Vacations are awesome. Getting away from everyday life to relax, recharge, and have fun is great for reducing stress and improving relationships with family and co-workers.
For a family of four the average vacation costs $4,580 which translates to 8-9% of their annual household income spent on vacations every year.
The sad truth? Most Americans are taking vacations they can’t afford.
Paying for a Vacation Shouldn’t Put you in Debt
According to a 2017 LearnVest survey, 74% of people say they’ve gone into debt to pay for a vacation.
A vacation is a want, not a need. If you haven’t saved up for a vacation, you should try a staycation or find another way to spend little to no extra money.
We can often overspend on vacations for reasons we’re not even aware of. Here are some of the emotional overspending traps to avoid:
I Deserve It
When you’ve been working hard for many months it’s easy to feel like you deserve a vacation. If you’re lucky enough to get paid time off through your employer, that’s true! Unfortunately, most employers’ fringe benefit plans don’t come with all-expense paid trips.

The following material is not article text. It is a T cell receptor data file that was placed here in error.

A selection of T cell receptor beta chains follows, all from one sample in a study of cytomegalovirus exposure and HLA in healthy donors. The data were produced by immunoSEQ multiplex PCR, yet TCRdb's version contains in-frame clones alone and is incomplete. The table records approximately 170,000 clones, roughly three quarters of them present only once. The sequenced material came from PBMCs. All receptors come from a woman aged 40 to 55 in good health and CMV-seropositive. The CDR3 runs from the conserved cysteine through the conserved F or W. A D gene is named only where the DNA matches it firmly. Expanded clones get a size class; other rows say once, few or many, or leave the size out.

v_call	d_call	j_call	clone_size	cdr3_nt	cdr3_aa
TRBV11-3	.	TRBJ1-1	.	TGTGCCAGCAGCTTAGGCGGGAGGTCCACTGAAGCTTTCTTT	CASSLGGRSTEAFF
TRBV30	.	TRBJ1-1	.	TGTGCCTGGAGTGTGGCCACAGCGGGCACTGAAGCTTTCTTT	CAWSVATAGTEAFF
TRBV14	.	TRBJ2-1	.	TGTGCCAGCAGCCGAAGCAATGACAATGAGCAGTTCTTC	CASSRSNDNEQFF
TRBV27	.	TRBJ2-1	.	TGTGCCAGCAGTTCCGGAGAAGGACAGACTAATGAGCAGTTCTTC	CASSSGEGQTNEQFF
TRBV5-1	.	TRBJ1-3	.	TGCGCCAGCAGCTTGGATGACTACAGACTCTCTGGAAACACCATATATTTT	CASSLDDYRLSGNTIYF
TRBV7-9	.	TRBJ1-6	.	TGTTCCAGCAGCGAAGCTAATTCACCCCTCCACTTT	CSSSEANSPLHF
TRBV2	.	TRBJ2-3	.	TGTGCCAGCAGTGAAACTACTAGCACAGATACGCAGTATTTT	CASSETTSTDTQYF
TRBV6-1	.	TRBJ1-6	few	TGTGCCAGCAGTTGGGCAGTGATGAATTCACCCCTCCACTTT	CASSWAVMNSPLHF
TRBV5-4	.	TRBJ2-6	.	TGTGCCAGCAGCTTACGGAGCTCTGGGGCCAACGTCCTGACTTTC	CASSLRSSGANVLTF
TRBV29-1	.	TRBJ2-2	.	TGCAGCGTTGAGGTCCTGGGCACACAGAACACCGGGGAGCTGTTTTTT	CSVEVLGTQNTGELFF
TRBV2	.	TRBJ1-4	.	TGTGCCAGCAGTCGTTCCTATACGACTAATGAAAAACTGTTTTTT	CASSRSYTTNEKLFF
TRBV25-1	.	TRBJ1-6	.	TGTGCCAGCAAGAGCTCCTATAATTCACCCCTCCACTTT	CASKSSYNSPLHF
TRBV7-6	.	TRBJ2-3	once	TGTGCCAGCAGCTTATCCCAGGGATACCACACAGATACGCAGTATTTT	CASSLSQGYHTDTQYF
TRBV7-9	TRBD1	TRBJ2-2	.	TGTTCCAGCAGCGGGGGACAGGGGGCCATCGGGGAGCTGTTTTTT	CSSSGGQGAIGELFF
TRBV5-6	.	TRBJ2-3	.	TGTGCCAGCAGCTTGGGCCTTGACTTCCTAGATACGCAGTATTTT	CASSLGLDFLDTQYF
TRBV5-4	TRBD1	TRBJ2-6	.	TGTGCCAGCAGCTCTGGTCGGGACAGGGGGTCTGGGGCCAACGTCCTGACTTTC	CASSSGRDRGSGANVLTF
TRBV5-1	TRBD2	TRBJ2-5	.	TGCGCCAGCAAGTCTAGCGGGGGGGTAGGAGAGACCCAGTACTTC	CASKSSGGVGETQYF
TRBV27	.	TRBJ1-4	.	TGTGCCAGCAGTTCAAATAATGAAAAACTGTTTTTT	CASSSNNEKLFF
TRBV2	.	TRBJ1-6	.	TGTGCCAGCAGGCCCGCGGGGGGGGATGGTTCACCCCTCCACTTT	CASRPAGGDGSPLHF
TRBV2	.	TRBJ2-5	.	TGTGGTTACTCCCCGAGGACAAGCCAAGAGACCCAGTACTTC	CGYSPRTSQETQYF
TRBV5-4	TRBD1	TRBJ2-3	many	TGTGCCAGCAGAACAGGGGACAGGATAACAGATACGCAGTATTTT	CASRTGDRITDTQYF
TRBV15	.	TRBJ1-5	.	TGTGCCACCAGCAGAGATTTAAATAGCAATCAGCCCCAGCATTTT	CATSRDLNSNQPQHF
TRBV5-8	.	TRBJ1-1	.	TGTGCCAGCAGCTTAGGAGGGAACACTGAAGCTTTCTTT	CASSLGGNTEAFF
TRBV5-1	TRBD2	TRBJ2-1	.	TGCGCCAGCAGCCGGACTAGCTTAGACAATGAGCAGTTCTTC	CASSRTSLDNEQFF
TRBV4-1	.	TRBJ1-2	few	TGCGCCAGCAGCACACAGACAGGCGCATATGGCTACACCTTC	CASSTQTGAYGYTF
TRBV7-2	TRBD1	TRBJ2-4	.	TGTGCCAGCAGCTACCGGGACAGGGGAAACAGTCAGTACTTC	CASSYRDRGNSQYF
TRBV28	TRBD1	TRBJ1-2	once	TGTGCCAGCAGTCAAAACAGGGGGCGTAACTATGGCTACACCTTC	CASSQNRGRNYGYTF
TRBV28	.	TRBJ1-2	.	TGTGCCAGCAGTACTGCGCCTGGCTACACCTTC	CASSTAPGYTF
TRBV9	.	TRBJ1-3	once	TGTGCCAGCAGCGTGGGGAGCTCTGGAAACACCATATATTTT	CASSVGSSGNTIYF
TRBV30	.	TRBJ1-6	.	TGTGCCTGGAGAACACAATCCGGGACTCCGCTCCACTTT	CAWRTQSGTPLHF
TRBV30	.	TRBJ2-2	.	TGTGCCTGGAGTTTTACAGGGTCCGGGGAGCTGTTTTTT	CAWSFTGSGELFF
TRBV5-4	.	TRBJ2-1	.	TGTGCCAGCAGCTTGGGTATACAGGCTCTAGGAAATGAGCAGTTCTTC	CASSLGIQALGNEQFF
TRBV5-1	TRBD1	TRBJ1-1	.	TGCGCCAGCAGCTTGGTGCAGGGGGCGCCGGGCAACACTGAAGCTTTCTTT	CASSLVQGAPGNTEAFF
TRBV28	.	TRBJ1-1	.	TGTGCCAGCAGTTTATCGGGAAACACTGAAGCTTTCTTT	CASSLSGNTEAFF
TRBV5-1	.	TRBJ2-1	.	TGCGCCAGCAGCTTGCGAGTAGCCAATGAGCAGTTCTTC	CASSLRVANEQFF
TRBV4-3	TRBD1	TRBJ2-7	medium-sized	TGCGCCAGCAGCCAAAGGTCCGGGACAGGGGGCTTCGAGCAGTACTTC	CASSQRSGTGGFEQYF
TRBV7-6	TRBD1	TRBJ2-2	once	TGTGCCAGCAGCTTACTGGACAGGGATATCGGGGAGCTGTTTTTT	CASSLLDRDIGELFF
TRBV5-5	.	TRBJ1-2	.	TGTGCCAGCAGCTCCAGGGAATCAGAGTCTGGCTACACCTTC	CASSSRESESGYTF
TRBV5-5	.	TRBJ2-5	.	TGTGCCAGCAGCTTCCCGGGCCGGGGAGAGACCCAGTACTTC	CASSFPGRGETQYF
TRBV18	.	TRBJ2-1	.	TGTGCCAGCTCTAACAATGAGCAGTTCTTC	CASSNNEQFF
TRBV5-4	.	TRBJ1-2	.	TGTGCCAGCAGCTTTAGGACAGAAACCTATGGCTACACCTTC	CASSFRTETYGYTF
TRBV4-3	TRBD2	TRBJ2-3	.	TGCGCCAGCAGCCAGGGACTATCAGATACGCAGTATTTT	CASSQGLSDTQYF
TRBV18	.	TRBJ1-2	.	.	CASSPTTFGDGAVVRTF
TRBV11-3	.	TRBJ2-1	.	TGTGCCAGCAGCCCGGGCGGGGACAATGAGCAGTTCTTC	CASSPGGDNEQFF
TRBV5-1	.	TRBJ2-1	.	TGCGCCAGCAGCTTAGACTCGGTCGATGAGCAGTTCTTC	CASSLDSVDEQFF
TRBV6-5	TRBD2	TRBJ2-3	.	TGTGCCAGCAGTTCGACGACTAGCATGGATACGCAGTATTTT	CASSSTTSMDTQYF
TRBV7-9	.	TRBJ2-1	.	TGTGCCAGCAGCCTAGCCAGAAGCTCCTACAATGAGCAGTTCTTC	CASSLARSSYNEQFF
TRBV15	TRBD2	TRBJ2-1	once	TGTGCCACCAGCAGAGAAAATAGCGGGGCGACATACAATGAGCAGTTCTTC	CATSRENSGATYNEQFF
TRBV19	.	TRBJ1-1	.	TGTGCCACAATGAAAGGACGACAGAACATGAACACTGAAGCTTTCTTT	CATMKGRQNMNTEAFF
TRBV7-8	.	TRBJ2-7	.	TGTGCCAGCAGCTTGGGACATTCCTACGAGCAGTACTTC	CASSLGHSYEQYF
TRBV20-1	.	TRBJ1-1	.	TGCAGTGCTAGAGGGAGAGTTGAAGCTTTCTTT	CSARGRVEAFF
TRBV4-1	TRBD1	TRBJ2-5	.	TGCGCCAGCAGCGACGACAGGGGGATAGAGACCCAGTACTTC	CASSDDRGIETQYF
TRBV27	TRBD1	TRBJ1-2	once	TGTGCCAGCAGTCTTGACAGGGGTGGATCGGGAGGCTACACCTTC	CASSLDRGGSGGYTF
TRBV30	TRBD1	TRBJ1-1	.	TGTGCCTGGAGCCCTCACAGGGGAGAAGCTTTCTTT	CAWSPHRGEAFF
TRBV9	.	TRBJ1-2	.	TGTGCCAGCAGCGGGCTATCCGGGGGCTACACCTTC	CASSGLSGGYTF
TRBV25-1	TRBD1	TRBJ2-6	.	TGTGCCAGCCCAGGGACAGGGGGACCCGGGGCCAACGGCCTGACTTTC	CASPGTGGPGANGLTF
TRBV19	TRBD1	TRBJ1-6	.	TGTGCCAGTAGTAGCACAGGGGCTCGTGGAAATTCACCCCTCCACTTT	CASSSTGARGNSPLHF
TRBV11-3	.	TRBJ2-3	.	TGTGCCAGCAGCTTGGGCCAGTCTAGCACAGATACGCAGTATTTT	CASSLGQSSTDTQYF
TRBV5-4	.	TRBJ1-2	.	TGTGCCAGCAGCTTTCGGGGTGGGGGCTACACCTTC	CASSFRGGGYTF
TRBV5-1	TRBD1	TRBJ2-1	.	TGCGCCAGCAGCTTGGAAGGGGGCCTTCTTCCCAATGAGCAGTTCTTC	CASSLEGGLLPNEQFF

Keeping Up with the Joneses
It’s easy to rationalize spending money. While vacations to Mexico or Hawaii are lovely, it’s important to remember that relaxation isn’t always better when you’re further way. Your ability to relax or bond with your family is just as likely in Canada or the Washington Coast as it is in a more exotic locale.
Special Occasion Spending
The trap of special occasion spending is most dangerous when you’ve already left on vacation. When we’re on vacation, we allow ourselves to justify extra purchases. Especially when traveling, this can be coupled with the idea, “while we’re here, we might as well experience it to its fullest.”
Avoid Present Bias
Saying yes to spending money on a vacation means saying “no” to other places that money could go. It’s easy for us to put a higher value on what’s right in front of us, rather than considering the value of a longer-term investment.
This is called “present bias.”
Before finalizing your vacation plans, consider if allocating funds elsewhere would be a better long-term financial decision. For example, instead of spending $8,000 on a trip to Europe, consider putting $6,000 in your retirement account and taking a $2,000 trip to Eastern Washington.
Avoid the Vacation Hangover by Planning Well
Too often when we come back from vacation, we pull up our bank or credit card statements and kick ourselves for overspending. Avoid the vacation hangover by planning well, avoiding emotional triggers for overspending, and making decisions to stay within a budget.